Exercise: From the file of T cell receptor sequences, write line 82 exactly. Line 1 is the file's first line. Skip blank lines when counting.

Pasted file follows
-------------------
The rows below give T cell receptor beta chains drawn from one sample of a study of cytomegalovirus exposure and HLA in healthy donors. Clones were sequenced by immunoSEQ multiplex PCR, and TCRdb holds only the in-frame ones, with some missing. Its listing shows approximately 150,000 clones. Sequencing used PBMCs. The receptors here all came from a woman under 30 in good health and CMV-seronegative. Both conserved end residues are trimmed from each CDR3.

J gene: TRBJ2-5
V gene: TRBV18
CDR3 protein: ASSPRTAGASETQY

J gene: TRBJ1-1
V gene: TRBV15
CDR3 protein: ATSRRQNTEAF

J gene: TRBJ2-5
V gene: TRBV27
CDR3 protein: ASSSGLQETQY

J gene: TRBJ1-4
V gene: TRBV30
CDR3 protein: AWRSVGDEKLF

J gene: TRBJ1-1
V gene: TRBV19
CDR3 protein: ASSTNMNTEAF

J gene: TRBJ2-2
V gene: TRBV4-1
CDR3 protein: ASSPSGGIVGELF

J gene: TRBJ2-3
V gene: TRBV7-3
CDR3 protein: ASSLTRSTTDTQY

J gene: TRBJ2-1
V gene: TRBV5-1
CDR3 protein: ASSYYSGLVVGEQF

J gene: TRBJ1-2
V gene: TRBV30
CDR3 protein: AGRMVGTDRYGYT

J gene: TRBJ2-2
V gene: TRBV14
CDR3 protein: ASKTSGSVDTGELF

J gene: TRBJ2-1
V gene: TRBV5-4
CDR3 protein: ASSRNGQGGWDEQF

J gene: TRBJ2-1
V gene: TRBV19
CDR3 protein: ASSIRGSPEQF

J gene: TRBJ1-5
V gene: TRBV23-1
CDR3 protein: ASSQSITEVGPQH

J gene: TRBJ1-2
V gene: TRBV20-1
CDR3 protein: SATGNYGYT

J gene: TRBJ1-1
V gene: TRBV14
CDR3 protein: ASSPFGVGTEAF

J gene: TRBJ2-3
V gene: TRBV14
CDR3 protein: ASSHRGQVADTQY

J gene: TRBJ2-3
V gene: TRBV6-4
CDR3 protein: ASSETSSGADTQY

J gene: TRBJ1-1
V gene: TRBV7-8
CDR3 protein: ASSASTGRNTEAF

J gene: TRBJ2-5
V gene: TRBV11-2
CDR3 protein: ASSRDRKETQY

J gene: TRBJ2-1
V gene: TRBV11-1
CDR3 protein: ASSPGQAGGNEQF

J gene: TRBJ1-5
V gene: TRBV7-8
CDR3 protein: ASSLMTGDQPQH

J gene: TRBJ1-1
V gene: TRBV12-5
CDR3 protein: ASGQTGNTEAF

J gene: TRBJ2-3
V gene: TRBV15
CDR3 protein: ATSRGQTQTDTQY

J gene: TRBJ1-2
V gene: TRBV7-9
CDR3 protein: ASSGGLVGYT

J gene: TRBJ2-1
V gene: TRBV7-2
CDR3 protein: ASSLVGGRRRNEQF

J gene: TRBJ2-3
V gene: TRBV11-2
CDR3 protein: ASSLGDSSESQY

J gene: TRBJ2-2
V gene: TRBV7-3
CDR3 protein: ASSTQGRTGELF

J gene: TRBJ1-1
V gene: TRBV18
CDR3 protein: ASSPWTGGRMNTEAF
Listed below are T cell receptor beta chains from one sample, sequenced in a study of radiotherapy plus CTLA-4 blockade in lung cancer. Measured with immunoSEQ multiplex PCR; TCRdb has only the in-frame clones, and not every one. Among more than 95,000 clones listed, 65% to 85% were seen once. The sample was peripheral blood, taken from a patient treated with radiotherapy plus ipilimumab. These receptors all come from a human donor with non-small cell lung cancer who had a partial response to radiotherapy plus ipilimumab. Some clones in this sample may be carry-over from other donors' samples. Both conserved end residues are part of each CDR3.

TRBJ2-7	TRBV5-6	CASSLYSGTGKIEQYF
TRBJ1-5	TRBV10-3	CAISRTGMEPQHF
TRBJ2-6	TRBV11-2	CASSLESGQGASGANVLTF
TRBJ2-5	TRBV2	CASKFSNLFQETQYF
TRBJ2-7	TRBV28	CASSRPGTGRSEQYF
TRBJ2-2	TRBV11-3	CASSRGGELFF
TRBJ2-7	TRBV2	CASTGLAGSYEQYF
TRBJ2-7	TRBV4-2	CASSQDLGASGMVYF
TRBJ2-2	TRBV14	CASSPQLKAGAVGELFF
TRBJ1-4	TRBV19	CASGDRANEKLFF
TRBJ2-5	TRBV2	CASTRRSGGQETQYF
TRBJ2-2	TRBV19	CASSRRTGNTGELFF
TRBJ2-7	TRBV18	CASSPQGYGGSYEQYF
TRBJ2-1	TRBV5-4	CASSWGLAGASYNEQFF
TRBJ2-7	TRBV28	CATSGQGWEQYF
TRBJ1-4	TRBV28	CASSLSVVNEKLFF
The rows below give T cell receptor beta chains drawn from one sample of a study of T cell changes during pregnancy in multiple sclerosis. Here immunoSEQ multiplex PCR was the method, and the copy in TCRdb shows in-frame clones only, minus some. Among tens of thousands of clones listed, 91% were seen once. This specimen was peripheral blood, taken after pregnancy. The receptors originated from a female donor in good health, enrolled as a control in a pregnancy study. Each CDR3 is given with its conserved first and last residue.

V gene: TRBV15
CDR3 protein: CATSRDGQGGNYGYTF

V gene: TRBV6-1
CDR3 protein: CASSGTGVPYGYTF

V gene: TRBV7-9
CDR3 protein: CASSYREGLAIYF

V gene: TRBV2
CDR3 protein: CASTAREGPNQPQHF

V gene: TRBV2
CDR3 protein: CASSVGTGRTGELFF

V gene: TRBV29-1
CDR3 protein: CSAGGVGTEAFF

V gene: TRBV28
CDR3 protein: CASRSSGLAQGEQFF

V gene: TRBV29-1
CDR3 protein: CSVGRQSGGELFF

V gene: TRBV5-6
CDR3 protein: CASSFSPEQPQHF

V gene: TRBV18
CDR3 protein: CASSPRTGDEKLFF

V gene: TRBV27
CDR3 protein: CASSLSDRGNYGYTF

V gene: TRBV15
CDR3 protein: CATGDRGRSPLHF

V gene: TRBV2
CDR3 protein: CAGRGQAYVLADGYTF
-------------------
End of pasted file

CDR3 protein: ASSTQGRTGELF